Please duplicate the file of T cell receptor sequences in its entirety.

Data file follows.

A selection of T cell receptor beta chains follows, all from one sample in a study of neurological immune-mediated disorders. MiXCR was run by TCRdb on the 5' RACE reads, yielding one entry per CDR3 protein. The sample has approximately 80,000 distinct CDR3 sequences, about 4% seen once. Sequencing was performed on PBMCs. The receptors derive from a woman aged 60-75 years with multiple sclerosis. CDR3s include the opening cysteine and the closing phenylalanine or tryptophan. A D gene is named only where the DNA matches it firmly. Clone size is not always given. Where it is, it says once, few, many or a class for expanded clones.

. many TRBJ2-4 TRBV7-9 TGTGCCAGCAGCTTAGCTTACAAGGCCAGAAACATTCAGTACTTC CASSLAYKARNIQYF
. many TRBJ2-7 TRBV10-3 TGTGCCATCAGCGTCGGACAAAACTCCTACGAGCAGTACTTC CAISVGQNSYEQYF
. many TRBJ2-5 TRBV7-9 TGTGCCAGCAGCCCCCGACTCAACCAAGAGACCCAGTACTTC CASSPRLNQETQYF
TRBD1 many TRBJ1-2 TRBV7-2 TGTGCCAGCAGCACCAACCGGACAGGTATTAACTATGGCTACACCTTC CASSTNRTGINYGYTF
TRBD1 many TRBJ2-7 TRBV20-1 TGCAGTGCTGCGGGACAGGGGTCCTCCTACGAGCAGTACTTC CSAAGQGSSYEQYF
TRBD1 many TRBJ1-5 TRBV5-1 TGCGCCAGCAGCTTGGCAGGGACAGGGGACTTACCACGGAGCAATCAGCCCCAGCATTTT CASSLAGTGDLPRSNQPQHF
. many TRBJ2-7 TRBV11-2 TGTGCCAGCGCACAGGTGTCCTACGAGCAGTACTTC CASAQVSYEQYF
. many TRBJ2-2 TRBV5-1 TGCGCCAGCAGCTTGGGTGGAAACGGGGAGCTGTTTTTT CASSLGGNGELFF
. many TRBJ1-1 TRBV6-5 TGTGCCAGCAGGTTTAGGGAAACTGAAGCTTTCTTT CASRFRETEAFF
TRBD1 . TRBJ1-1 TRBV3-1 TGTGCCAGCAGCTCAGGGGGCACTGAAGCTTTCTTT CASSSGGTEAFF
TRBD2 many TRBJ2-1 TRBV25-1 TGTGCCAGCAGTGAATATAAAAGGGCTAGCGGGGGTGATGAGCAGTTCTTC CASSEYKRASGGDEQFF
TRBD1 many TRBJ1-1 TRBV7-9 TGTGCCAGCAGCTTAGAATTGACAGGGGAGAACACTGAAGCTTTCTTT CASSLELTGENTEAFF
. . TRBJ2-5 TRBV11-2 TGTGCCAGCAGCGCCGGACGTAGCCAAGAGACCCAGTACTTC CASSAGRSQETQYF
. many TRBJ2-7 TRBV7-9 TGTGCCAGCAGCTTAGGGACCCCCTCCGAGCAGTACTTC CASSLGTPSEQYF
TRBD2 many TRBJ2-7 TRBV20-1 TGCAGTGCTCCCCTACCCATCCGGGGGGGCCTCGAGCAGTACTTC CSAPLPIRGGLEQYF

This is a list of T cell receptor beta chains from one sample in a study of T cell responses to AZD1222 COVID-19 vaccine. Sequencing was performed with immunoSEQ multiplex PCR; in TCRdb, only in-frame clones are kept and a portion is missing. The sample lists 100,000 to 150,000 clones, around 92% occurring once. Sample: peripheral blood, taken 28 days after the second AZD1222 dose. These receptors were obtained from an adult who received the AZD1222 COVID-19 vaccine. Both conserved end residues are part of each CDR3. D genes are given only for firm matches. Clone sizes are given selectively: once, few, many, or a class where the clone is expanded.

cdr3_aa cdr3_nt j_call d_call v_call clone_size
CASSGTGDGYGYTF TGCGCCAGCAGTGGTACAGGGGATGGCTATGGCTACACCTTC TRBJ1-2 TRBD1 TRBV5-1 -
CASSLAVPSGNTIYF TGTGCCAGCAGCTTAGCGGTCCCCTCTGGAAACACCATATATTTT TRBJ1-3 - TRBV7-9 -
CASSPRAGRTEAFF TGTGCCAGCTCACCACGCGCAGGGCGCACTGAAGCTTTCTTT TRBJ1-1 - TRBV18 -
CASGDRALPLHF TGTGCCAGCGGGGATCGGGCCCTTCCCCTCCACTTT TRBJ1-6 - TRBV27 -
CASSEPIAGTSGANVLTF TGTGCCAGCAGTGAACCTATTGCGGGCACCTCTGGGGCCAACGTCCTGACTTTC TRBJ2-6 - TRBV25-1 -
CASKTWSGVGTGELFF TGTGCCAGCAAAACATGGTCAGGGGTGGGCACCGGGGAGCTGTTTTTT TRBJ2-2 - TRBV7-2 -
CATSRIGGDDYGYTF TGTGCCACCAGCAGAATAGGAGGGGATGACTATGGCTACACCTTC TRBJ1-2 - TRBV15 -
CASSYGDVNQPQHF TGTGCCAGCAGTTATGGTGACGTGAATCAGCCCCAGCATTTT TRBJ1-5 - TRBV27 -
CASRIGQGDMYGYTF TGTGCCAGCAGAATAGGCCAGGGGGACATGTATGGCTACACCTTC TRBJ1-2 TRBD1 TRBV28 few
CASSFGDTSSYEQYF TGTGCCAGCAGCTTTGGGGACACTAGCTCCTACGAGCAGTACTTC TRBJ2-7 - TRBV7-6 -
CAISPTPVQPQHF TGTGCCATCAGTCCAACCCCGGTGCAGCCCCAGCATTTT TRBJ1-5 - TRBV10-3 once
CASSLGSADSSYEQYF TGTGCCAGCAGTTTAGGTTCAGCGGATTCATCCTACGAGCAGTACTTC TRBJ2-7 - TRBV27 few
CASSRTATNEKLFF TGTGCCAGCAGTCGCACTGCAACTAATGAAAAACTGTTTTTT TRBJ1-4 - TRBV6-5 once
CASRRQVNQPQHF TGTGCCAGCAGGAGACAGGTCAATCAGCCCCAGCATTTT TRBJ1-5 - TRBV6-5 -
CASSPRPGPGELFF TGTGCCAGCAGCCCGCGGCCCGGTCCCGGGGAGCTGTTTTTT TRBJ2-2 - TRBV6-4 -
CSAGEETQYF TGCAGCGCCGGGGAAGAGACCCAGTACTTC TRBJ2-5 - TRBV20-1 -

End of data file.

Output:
A selection of T cell receptor beta chains follows, all from one sample in a study of neurological immune-mediated disorders. MiXCR was run by TCRdb on the 5' RACE reads, yielding one entry per CDR3 protein. The sample has approximately 80,000 distinct CDR3 sequences, about 4% seen once. Sequencing was performed on PBMCs. The receptors derive from a woman aged 60-75 years with multiple sclerosis. CDR3s include the opening cysteine and the closing phenylalanine or tryptophan. A D gene is named only where the DNA matches it firmly. Clone size is not always given. Where it is, it says once, few, many or a class for expanded clones.

. many TRBJ2-4 TRBV7-9 TGTGCCAGCAGCTTAGCTTACAAGGCCAGAAACATTCAGTACTTC CASSLAYKARNIQYF
. many TRBJ2-7 TRBV10-3 TGTGCCATCAGCGTCGGACAAAACTCCTACGAGCAGTACTTC CAISVGQNSYEQYF
. many TRBJ2-5 TRBV7-9 TGTGCCAGCAGCCCCCGACTCAACCAAGAGACCCAGTACTTC CASSPRLNQETQYF
TRBD1 many TRBJ1-2 TRBV7-2 TGTGCCAGCAGCACCAACCGGACAGGTATTAACTATGGCTACACCTTC CASSTNRTGINYGYTF
TRBD1 many TRBJ2-7 TRBV20-1 TGCAGTGCTGCGGGACAGGGGTCCTCCTACGAGCAGTACTTC CSAAGQGSSYEQYF
TRBD1 many TRBJ1-5 TRBV5-1 TGCGCCAGCAGCTTGGCAGGGACAGGGGACTTACCACGGAGCAATCAGCCCCAGCATTTT CASSLAGTGDLPRSNQPQHF
. many TRBJ2-7 TRBV11-2 TGTGCCAGCGCACAGGTGTCCTACGAGCAGTACTTC CASAQVSYEQYF
. many TRBJ2-2 TRBV5-1 TGCGCCAGCAGCTTGGGTGGAAACGGGGAGCTGTTTTTT CASSLGGNGELFF
. many TRBJ1-1 TRBV6-5 TGTGCCAGCAGGTTTAGGGAAACTGAAGCTTTCTTT CASRFRETEAFF
TRBD1 . TRBJ1-1 TRBV3-1 TGTGCCAGCAGCTCAGGGGGCACTGAAGCTTTCTTT CASSSGGTEAFF
TRBD2 many TRBJ2-1 TRBV25-1 TGTGCCAGCAGTGAATATAAAAGGGCTAGCGGGGGTGATGAGCAGTTCTTC CASSEYKRASGGDEQFF
TRBD1 many TRBJ1-1 TRBV7-9 TGTGCCAGCAGCTTAGAATTGACAGGGGAGAACACTGAAGCTTTCTTT CASSLELTGENTEAFF
. . TRBJ2-5 TRBV11-2 TGTGCCAGCAGCGCCGGACGTAGCCAAGAGACCCAGTACTTC CASSAGRSQETQYF
. many TRBJ2-7 TRBV7-9 TGTGCCAGCAGCTTAGGGACCCCCTCCGAGCAGTACTTC CASSLGTPSEQYF
TRBD2 many TRBJ2-7 TRBV20-1 TGCAGTGCTCCCCTACCCATCCGGGGGGGCCTCGAGCAGTACTTC CSAPLPIRGGLEQYF

This is a list of T cell receptor beta chains from one sample in a study of T cell responses to AZD1222 COVID-19 vaccine. Sequencing was performed with immunoSEQ multiplex PCR; in TCRdb, only in-frame clones are kept and a portion is missing. The sample lists 100,000 to 150,000 clones, around 92% occurring once. Sample: peripheral blood, taken 28 days after the second AZD1222 dose. These receptors were obtained from an adult who received the AZD1222 COVID-19 vaccine. Both conserved end residues are part of each CDR3. D genes are given only for firm matches. Clone sizes are given selectively: once, few, many, or a class where the clone is expanded.

cdr3_aa cdr3_nt j_call d_call v_call clone_size
CASSGTGDGYGYTF TGCGCCAGCAGTGGTACAGGGGATGGCTATGGCTACACCTTC TRBJ1-2 TRBD1 TRBV5-1 -
CASSLAVPSGNTIYF TGTGCCAGCAGCTTAGCGGTCCCCTCTGGAAACACCATATATTTT TRBJ1-3 - TRBV7-9 -
CASSPRAGRTEAFF TGTGCCAGCTCACCACGCGCAGGGCGCACTGAAGCTTTCTTT TRBJ1-1 - TRBV18 -
CASGDRALPLHF TGTGCCAGCGGGGATCGGGCCCTTCCCCTCCACTTT TRBJ1-6 - TRBV27 -
CASSEPIAGTSGANVLTF TGTGCCAGCAGTGAACCTATTGCGGGCACCTCTGGGGCCAACGTCCTGACTTTC TRBJ2-6 - TRBV25-1 -
CASKTWSGVGTGELFF TGTGCCAGCAAAACATGGTCAGGGGTGGGCACCGGGGAGCTGTTTTTT TRBJ2-2 - TRBV7-2 -
CATSRIGGDDYGYTF TGTGCCACCAGCAGAATAGGAGGGGATGACTATGGCTACACCTTC TRBJ1-2 - TRBV15 -
CASSYGDVNQPQHF TGTGCCAGCAGTTATGGTGACGTGAATCAGCCCCAGCATTTT TRBJ1-5 - TRBV27 -
CASRIGQGDMYGYTF TGTGCCAGCAGAATAGGCCAGGGGGACATGTATGGCTACACCTTC TRBJ1-2 TRBD1 TRBV28 few
CASSFGDTSSYEQYF TGTGCCAGCAGCTTTGGGGACACTAGCTCCTACGAGCAGTACTTC TRBJ2-7 - TRBV7-6 -
CAISPTPVQPQHF TGTGCCATCAGTCCAACCCCGGTGCAGCCCCAGCATTTT TRBJ1-5 - TRBV10-3 once
CASSLGSADSSYEQYF TGTGCCAGCAGTTTAGGTTCAGCGGATTCATCCTACGAGCAGTACTTC TRBJ2-7 - TRBV27 few
CASSRTATNEKLFF TGTGCCAGCAGTCGCACTGCAACTAATGAAAAACTGTTTTTT TRBJ1-4 - TRBV6-5 once
CASRRQVNQPQHF TGTGCCAGCAGGAGACAGGTCAATCAGCCCCAGCATTTT TRBJ1-5 - TRBV6-5 -
CASSPRPGPGELFF TGTGCCAGCAGCCCGCGGCCCGGTCCCGGGGAGCTGTTTTTT TRBJ2-2 - TRBV6-4 -
CSAGEETQYF TGCAGCGCCGGGGAAGAGACCCAGTACTTC TRBJ2-5 - TRBV20-1 -